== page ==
Prong collars (also called 'pinch collars') are a series of chain links with blunted open ends turned towards the dog's neck. The design of the prong collar is such that it has a limited circumference unlike slip collars which do not have a limit on how far they can constrict on a dog's neck. The limited traction of the martingale chain combined with the angle of the prongs prevents the prongs moving close enough to pinch. The collar is designed to prevent the dog from pulling by applying pressure at each point against the dog's neck.
Step 1: Most dogs will yawn when they are anxious. You can use that to help you catch the yawn. Look for your dog to yawn when he wants to go outside or wants a ball or toy that you are holding. When he yawns, click and treat. Because this trick has to be 'caught' with the clicker, it can be fairly difficult, and you have to.................................
Formal dog training has traditionally been delayed until 6 months of age. Actually, this juvenile stage is a very poor time to start. The dog is learning from every experience and delaying training means missed opportunities for the dog to learn how you would like him to behave. During the juvenile stage, the dog is beginning to solidify adult behavioral patterns and progresses through fear periods. Behaviors learned in puppyhood may need to be changed. In addition, anything that has already been learned or trained incorrectly will need to be undone and re-taught. Puppies are capable of learning much from an early age.
Some cases of anxiety are so severe that your veterinarian may recommend medications or natural therapies. SSRIs and antidepressants are occasionally prescribed for dogs with anxiety, including fluoxetine and clomipramine. For predictable anxiety-producing events like thunderstorms, fireworks, or car rides, your vet might prescribe a medication such as benzodiazepine in conjunction with an antidepressant to help your dog cope with the stress.
3. Muzzle up. If your dog is reactive and big enough that you could lose control if she lunges, consider a good quality muzzle. A muzzled dog is still seen by most people as a dangerous dog, which can lead to some unpleasantness for the owner, but thankfully, the Muzzle Up! Project is trying to get rid of that prejudice and spread the word that a muzzle is a sign of a responsible owner and a safe dog. By making those with aggressive dogs feel safer, muzzles allow both people and dogs to get more enjoyment from being outside.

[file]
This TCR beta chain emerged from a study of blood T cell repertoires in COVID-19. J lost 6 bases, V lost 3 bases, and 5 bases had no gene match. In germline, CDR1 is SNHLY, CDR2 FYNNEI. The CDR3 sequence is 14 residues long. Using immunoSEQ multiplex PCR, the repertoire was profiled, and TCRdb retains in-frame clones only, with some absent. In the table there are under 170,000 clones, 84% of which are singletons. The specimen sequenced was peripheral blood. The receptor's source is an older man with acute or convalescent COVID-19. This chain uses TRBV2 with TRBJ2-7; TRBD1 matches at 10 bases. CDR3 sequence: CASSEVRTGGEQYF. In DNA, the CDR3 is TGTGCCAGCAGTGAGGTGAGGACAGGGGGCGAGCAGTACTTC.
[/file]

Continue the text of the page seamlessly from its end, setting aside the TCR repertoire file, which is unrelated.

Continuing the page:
Socialization should begin as soon as you get your puppy and often this means at 7 weeks of age. Puppies naturally accept new people, other species and introduction to new situations during the socialization period which occurs between 7 and 14 to 16 weeks of age. This period provides an opportunity for a myriad of introductions that will provide positive memories that last a life time. Puppies are eager, exploratory and uninhibited during this period and it is important to take advantage of this enthusiasm. Be sure to protect your puppy during this period and ensure that all experiences are positive, fun and not fear evoking.
I have a lab/ collie and he has been driving us nuts for the past couple of month and I believe its anxiety. My story begins. My husband had 2 dogs for the past 14 years. We had to put one to sleep a couple of months ago due to cancer. we also had a cat that was with him for 10 years that we had to put down at the same time as the other dog due to cancer also. We had 4 cats and 2 dogs at one time. My husband went to rehab for 30 days and while he was away all the animals were too much to handle and we couldn’t afford them so we had to give them up to a sanctuary. When he got home from rehab he lived with his parents for a while until be could reconcile our marriage. The dog will not let me sleep he paces wines and barks all the time. I thought it was because he missed my husband so he came back home. it didn’t not solve the problem at all. I don’t know what to do. I feel so bad for him but the house needs to get uninterrupted sleep. I don’t know what to do. Please help me.
PAC Dog Trainings services include puppy training and obedience training. But at PAC we also specialize in behavioral modification. PAC often works with cases of severe anxiety, behavioral and temperment problems, and aggression. Most of PAC's trainer's experience has been with unruly and aggressive dogs using only humane methods and safe controlled techniques to limit liability and possible injury to trainer, owner, dog and participants.